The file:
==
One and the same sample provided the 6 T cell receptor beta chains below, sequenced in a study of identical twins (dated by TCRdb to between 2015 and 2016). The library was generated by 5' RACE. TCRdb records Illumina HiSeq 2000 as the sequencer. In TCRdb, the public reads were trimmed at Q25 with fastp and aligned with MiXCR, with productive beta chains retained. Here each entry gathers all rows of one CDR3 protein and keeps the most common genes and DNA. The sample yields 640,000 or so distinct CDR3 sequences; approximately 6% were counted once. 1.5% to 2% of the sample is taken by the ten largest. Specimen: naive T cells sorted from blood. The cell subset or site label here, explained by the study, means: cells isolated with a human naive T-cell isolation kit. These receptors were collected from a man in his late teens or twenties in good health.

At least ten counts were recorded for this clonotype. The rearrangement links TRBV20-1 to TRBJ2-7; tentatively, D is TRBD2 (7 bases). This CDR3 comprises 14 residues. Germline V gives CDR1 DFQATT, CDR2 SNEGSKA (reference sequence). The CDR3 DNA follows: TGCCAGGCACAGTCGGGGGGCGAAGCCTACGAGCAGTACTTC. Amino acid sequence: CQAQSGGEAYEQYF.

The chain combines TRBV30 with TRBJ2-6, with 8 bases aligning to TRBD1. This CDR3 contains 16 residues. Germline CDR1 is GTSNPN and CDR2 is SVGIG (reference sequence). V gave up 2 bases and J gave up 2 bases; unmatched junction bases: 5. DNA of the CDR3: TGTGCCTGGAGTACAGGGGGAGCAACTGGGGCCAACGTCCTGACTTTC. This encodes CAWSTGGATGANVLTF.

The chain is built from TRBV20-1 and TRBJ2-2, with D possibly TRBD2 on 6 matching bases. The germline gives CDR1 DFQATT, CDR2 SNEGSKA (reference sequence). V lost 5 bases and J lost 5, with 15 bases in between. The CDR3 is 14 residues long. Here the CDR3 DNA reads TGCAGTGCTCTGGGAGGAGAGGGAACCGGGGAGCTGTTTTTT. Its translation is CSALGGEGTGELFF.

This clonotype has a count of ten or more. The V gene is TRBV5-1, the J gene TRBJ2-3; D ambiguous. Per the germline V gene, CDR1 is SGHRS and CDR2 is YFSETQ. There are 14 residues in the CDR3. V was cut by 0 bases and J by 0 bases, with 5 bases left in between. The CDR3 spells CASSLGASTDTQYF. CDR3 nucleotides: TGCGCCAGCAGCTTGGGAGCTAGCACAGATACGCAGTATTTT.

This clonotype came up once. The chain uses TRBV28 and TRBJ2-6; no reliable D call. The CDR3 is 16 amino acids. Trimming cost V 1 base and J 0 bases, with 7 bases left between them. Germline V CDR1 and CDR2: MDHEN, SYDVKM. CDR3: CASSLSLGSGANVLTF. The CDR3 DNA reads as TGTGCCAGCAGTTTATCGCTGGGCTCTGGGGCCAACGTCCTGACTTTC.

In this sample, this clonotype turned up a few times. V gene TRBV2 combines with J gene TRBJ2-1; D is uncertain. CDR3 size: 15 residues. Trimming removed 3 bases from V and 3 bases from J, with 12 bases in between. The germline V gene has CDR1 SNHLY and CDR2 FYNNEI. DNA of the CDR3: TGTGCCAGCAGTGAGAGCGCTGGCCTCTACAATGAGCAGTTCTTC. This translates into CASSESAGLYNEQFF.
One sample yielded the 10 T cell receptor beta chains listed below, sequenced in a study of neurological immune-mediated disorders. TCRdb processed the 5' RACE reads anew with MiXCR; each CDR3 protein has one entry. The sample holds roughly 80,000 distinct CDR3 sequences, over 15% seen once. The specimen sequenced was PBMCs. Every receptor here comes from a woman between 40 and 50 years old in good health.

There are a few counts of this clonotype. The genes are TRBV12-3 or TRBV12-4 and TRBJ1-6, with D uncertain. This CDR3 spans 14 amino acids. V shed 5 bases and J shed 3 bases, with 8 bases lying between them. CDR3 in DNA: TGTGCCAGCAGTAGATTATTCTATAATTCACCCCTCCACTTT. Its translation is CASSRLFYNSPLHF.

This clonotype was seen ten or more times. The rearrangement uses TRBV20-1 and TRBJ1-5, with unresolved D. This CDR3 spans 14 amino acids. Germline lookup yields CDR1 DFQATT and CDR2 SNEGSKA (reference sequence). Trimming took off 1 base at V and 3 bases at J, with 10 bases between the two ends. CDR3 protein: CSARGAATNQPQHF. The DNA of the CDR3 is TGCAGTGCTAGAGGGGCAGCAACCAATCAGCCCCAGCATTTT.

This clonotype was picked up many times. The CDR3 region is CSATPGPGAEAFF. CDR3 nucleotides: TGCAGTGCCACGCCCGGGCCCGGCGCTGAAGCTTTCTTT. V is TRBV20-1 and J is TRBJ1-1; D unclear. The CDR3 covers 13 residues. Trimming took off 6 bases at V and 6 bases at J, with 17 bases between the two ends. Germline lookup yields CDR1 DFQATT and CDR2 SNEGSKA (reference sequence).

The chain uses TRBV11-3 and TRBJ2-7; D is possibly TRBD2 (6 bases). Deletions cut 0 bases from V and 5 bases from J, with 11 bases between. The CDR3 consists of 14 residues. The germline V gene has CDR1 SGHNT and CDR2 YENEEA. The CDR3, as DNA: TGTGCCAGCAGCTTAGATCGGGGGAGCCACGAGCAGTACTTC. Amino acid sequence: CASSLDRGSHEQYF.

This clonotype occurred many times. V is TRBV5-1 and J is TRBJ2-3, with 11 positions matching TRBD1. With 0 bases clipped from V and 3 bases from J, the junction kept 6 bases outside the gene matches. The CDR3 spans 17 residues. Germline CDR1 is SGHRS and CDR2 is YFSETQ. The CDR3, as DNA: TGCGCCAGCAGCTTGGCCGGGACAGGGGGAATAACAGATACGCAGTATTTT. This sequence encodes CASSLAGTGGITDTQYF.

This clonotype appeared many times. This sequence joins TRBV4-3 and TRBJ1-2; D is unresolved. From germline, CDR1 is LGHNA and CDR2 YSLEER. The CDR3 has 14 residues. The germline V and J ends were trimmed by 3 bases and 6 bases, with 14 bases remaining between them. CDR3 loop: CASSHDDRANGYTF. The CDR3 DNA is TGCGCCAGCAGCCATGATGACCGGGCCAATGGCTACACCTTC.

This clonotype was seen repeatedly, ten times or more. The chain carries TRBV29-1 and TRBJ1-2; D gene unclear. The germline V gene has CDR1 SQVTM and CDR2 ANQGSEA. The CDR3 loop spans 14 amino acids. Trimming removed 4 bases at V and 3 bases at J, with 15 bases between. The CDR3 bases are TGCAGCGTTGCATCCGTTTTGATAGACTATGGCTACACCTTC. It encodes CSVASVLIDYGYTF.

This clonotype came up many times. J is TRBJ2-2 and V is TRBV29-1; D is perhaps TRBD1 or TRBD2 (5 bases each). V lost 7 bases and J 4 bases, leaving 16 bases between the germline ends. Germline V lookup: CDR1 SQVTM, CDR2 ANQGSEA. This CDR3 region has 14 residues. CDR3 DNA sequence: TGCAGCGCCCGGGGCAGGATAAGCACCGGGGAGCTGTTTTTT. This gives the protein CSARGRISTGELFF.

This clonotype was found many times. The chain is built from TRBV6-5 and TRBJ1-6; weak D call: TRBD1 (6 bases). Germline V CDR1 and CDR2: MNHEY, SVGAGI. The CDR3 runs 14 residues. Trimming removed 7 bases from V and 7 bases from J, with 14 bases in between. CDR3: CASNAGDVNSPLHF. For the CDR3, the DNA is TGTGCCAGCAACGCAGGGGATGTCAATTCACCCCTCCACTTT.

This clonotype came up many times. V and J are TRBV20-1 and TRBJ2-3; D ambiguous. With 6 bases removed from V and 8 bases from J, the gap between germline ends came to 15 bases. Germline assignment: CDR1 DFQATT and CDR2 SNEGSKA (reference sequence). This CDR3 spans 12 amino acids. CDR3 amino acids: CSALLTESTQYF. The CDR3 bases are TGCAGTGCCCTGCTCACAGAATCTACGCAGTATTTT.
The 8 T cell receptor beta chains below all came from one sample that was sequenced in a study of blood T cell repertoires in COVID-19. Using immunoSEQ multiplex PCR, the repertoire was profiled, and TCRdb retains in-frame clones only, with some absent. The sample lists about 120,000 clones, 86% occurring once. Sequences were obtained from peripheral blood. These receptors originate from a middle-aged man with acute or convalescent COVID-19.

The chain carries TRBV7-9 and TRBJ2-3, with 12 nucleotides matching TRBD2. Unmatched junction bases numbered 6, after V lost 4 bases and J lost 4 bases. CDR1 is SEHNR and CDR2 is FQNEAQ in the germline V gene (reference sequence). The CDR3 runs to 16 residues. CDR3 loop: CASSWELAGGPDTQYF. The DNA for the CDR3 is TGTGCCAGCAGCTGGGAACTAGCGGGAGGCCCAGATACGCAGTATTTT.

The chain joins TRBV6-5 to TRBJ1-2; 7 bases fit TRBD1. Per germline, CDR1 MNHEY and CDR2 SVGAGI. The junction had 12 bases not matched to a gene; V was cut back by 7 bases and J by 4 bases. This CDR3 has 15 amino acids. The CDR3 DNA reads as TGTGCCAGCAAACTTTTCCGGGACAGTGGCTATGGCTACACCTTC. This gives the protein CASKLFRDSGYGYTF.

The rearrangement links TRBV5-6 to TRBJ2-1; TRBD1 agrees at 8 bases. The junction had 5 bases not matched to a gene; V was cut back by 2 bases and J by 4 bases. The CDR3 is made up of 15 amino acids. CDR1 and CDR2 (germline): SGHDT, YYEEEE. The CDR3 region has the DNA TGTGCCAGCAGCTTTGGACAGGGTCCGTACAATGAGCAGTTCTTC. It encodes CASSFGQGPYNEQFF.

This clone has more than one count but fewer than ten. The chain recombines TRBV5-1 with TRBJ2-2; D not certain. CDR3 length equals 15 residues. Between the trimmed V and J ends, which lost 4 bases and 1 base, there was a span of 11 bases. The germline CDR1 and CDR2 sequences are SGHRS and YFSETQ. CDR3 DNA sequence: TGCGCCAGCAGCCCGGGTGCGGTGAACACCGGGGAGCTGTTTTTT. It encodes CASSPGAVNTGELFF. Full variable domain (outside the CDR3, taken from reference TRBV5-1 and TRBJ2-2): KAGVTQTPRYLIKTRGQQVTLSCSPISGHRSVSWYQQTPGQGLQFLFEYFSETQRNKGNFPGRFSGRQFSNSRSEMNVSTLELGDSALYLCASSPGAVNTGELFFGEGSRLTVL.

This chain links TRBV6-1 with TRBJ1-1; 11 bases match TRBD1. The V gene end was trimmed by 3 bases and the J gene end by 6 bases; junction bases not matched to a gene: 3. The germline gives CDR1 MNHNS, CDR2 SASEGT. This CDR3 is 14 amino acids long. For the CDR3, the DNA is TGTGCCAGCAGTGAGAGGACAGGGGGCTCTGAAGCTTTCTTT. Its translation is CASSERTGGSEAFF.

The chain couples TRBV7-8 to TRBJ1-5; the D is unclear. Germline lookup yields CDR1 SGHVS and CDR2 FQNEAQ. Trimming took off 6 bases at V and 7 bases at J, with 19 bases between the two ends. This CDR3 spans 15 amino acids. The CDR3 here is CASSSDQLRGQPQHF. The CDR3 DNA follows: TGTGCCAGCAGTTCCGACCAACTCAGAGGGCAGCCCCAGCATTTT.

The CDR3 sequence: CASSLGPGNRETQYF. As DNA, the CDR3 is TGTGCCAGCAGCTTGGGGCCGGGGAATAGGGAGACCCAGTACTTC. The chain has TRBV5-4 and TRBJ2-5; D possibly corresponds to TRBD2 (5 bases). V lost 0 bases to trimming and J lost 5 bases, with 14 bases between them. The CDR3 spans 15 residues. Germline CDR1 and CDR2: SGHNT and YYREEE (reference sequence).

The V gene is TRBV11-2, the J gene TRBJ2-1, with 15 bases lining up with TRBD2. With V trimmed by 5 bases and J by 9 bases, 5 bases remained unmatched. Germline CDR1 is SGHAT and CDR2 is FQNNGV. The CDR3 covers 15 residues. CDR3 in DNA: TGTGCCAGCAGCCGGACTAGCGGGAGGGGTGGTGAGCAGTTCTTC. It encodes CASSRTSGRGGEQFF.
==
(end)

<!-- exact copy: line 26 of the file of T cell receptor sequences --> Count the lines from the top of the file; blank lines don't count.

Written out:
The CDR3 sequence: CASSLGPGNRETQYF. As DNA, the CDR3 is TGTGCCAGCAGCTTGGGGCCGGGGAATAGGGAGACCCAGTACTTC. The chain has TRBV5-4 and TRBJ2-5; D possibly corresponds to TRBD2 (5 bases). V lost 0 bases to trimming and J lost 5 bases, with 14 bases between them. The CDR3 spans 15 residues. Germline CDR1 and CDR2: SGHNT and YYREEE (reference sequence).